Sunday, September 14, 2008

Canada Almost Failed Major Test Of Democracy

Tory-NDP power play to exclude May revealed willingness to block out alternative viewpoints

Thomas Axworthy

One definition of a pessimist is an optimist with information. The old boys club's refusal to invite Elizabeth May to the leaders debate, only to be so overwhelmed by public outrage that they beat a hasty retreat within 48 hours, is ground for both optimism and pessimism.

Optimism, because the majority of decent Canadians reacted instantaneously. Opinion polls revealed that two-thirds of Canadians felt that the Green party deserved participation. NDP supporters made it clear to Jack Layton that he had betrayed his party's heritage, and well-known Canadians, like former Progressive Conservative PM Joe Clark, urged Stephen Harper to withdraw his opposition if May was invited.

Our Centre for the Study of Democracy booked space at Queen's University, invited all the leaders to an inclusive town hall debate for Sept. 29, and had supporters of all parties backing the initiative, when the news came that Layton and Harper had backed down.

Pessimism, because the alliance between the Conservative and NDP leaders to prevent the Green party from having the chance to speak, and the supine acquiescence of the television networks in kowtowing to this blackmail (no journalistic Profile in Courage award will ever be granted to this media consortium) says volumes about the decline of civility in our current political establishment.

Decent Canadians pushed back against the macho, win-at-all-costs Ottawa mentality but that corrosive spirit daily drips away, weakening the foundations of our political institutions.

The Ottawa political mentality is obsessed with winning. This is understandable because the prospect of power is an overwhelming aphrodisiac. (The problem is not Canada's alone; a similar debate on the purposes of politics is wonderfully articulated in an exchange of letters between the poet Wendell Berry and the prominent American politician Daniel Kemmis in The Way of Ignorance.)

In a democracy, the first responsibility of a party is not to win at all costs, but to respond honestly to the issues of the day and the needs and wants of self-governing citizens. The first responsibility of parties is to make the system itself work.

Parties are conveyor belts that transmit the varying values of millions of citizens and peacefully organize this process to achieve an outcome and create a government. But today's political players are so consumed with the game that they have forgotten what the game is all about.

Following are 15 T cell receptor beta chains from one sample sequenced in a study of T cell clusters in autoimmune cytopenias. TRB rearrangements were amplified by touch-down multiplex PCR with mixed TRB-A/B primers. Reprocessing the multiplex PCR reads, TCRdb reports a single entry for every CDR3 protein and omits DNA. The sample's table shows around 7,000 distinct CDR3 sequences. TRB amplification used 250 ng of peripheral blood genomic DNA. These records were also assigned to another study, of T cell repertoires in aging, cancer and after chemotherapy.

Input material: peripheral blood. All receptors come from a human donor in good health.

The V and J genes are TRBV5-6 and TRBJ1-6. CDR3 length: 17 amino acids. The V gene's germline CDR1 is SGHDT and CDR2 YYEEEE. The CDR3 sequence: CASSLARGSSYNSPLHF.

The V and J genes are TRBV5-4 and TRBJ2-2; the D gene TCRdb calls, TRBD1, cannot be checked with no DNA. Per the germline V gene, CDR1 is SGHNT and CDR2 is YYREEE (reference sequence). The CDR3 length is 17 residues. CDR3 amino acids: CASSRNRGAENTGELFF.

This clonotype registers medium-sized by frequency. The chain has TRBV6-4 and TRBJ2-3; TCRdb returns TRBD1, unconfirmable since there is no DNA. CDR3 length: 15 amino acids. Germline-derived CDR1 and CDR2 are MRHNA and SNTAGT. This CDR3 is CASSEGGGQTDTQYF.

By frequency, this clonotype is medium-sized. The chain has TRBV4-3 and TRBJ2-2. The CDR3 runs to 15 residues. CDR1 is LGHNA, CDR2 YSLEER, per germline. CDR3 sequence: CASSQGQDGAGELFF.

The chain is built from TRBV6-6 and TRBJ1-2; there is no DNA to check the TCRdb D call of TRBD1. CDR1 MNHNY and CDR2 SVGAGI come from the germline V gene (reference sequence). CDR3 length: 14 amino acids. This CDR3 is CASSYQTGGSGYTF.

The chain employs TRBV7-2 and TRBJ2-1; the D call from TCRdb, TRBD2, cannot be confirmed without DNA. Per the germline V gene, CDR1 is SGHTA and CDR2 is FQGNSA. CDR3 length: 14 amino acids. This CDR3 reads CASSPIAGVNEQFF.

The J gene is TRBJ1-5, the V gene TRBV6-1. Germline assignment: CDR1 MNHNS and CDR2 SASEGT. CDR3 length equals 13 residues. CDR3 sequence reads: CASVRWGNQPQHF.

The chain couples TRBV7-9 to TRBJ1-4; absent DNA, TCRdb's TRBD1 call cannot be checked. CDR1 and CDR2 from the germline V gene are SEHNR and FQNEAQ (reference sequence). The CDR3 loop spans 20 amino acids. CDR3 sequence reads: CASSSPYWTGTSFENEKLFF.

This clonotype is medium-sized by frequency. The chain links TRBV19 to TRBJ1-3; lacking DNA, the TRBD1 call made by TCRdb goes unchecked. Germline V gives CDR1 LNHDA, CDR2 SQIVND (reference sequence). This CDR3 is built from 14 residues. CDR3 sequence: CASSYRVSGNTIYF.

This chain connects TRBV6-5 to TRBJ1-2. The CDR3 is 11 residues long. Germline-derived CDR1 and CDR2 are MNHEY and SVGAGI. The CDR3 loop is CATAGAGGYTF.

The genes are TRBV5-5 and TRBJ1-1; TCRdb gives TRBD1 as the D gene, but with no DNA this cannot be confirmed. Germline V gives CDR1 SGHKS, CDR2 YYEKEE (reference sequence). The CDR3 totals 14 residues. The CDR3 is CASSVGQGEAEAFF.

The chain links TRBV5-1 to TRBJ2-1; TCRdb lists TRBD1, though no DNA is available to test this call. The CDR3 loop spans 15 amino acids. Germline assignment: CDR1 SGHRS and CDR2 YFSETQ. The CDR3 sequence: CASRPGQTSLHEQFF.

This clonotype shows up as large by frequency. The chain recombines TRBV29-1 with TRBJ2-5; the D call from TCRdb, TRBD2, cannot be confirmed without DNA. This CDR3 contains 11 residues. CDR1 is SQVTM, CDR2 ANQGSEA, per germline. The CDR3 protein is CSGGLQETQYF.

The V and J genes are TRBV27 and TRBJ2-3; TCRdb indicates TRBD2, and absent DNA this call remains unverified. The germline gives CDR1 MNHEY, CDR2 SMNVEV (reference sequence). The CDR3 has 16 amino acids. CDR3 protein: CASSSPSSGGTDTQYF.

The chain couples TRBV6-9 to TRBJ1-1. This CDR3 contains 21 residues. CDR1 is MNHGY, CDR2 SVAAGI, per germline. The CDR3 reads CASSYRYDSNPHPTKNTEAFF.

Democracy began in Athens 2,500 years ago, and in Canada this year we are celebrating our first legislative elections, which were held in Nova Scotia 250 years ago.

That first contest in Nova Scotia, like elections ever since, required citizens to engage, to think about the commonweal, and to ask honest, open questions of those who would lead them. It required political leaders, in turn, to listen carefully to those questions, and to do their best to persuade citizens to make those leaders' values their own.

Self-government is a system built on respect and trust and, in that special process, both citizens and leaders reach beyond themselves to learn mutually that others might be right.

A test for a democracy, then, is how fairly it treats different points of view. Is the system inclusive or exclusive? This is a test that Canada nearly failed when the networks cravenly bowed to the short-term political instincts of the Conservative and the NDP leaders.

The Green party plays by all the rules: It has thousands of dedicated volunteers who helped it win the support of more than 600,000 Canadians in 2006; unlike the Bloc Québécois, it runs candidates in every riding, and it has a distinct point of view worth hearing.

Fair democracies encourage citizens to use the system to make their voices heard, and in so doing, channel frustration into positive outcomes. The emergence of new parties, such as the Greens, certainly is disconcerting for the established party system, but the ability to create and sustain a new party is integral to the political system, as a whole.

We cannot allow leaders debates ever to be put at risk again. The United States, for example, has created a non-partisan Commission on Presidential Debates that has sponsored all American presidential and vice-presidential debates since 1988. Never again should we allow an informal, secretive old boys club to run this critical aspect of elections.

Further, such a commission should move beyond the single focus of leaders debates and should sponsor a weekly party debate aired on the news channels on issues like the economy, foreign policy, social exclusion, etc.

Beyond the leaders, Canadians should have the chance to judge the parties' national representatives on the election's most critical themes. After all, we have a Parliament with a cabinet, not a presidential system, so we should also have the chance to judge a party's team. Impartially organized and issue-themed debates are a crucial part of a future reform agenda.

Sir John A. Macdonald, our first prime minister, said: "An election is like a horse race, in that you can tell more about it the next day."

In the wake of the attempted exclusion of Elizabeth May, we know that the organization of televised leaders debates in Canada must change. We know, too, that those leaders who attempted to exclude her need to learn the lesson that self-government is, in the words of Kemmis, "not arrogant; it is humble." It respects the views of the other and, therefore, must always strive, at a minimum, to ensure that the other is heard.

Thomas S. Axworthy is chair of the Centre for the Study of Democracy at Queen's University.

Source: TheStar.Com

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